[Histonet] CISH on formic acid decalcified bonemarrow biopsies

gayle callis gayle.callis <@t> bresnan.net
Sat Sep 26 10:33:30 CDT 2009

To All,

Gudrun, thank you for the references plus I liked your protocol where the BM
are well fixed before decalcification.   If anyone is interested I have a
simple decalcification endpoint check that works as long as you have a
balance that weighs in mg to three places.  We use this faithfully for all
bone calcification methods either acid or EDTA.  It takes very little time,
and certainly prevents over exposure to any acid, our preference being 10 to
15% formic acid on totally fixed murine or other species samples.  Using
buffered formic acid (commercial sources) is very handy for those in
clinical laboratories and the buffered acid is very gentle for BM biospsies.
The concentration of formic acid in sodium formate or sodium citrate
buffered solutions is approximately 4.5% (I calculated this one time out of

Gayle Callis

-----Original Message-----
From: histonet-bounces <@t> lists.utsouthwestern.edu
[mailto:histonet-bounces <@t> lists.utsouthwestern.edu] On Behalf Of Gudrun Lang
Sent: Saturday, September 26, 2009 2:32 AM
To: histonet <@t> lists.utsouthwestern.edu
Subject: [Histonet] CISH on formic acid decalcified bonemarrow biopsies

I agree with Gayle, that EDTA is the best way for preserving DNA and RNA.
But we have switched to formic acid decal of bonemarrow biopsies for the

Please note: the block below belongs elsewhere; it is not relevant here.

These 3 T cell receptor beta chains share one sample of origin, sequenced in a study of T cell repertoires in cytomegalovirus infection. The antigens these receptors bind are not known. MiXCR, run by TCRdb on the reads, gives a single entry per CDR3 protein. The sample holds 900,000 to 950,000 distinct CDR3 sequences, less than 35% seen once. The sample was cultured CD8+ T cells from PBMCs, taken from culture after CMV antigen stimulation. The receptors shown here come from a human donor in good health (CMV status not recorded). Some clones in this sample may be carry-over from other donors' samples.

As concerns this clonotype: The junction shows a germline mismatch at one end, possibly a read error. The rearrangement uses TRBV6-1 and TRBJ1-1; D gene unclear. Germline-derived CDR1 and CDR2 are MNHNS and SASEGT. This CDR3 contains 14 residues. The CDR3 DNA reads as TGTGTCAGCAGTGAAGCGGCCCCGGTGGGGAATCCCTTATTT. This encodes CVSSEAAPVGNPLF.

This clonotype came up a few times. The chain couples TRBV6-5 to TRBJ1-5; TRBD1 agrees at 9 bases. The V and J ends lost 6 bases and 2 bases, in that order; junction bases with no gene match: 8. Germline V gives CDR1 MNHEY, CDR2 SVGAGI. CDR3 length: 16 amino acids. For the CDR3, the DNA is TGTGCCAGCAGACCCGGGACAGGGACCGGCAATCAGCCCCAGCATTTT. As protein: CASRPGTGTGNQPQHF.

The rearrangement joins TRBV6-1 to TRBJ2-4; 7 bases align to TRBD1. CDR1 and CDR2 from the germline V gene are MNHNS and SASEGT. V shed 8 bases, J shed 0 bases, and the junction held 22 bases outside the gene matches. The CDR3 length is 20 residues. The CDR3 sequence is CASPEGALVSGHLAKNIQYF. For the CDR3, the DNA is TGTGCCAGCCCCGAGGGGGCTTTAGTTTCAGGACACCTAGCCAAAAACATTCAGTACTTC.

speed-reason. And we have found that IHC has become better with some

This year I tested CISH (Kappa/Lambda) on 25 BM and compared the results
with the IHC. With our protocol of BM processing the CISH was successful in
all cases. And the results were "clearer to read".

The point is, that concentration and duration of decal in formic acid must
not exceeded. There are several publications on this.


Our protocol: one day fixation in NBF, next day decal in 5-10% formic acid
with 5-10% formaldehyde (commercial product) for 6-8 hours, then processing
over night in VIP like all other specimen.


These are some of the publication, I've looked up:


Brown RSD, Edwards J, Bartlett JW, Jones C, Dogan A; Routine Acid
Decalcification of Bone Marrow Samples Can Preserve for FISH and CGH Studies
in Metastatic Prostate Cancer; J. of Histochem. and Cytochem. Vol. 50 (1):
113-115, 2002

Janneke CA, Krijtenburg P-J, Vissers KJ, van Dekken H; Effect of Bone
Decalcification Procedures on DNA in Situ Hybridization and Comperative
Genomic Hybridization: EDTA is Highly Preferable to a Routinely Used Acid
Decalcifier, J. Histochem. and Cytochem Vol. 47(5): 703-709, 1999

Korac P, Jones M, Dominis M, Kusec R, Mason DY, Banham AH, Ventura RA;
Application of the FICTION technique for the simultaneous detection of
immunophenotype and chromosomal abnormalities in routinely fixed, paraffin
wax embedded bone marrow trephines, J Clin Pathol 2005;58:1336-1338

Miranda RN, Mark Hon Fong L, Medeiros LJ; Fluorescent in Situ Hybridization
in Routinely Processed Bone Marrow Apirate clot and Core Biopsy Sections;
Am. J. of. Pathology, Vol 145, Nr. 6, December 1994

Naresh KN, Lapert I, Hasserjian R, Lykidis D, Elderfield K, Horncastle D,
Smith N, Murray-Brown W, Stamp GW; Optimal processing of bones marrow
trephine biopsy: the Hammersmith Protocol, J. Clin. Pathol. 2006:59;903-911


Gudrun Lang

Histolab, AKH Linz, Austria


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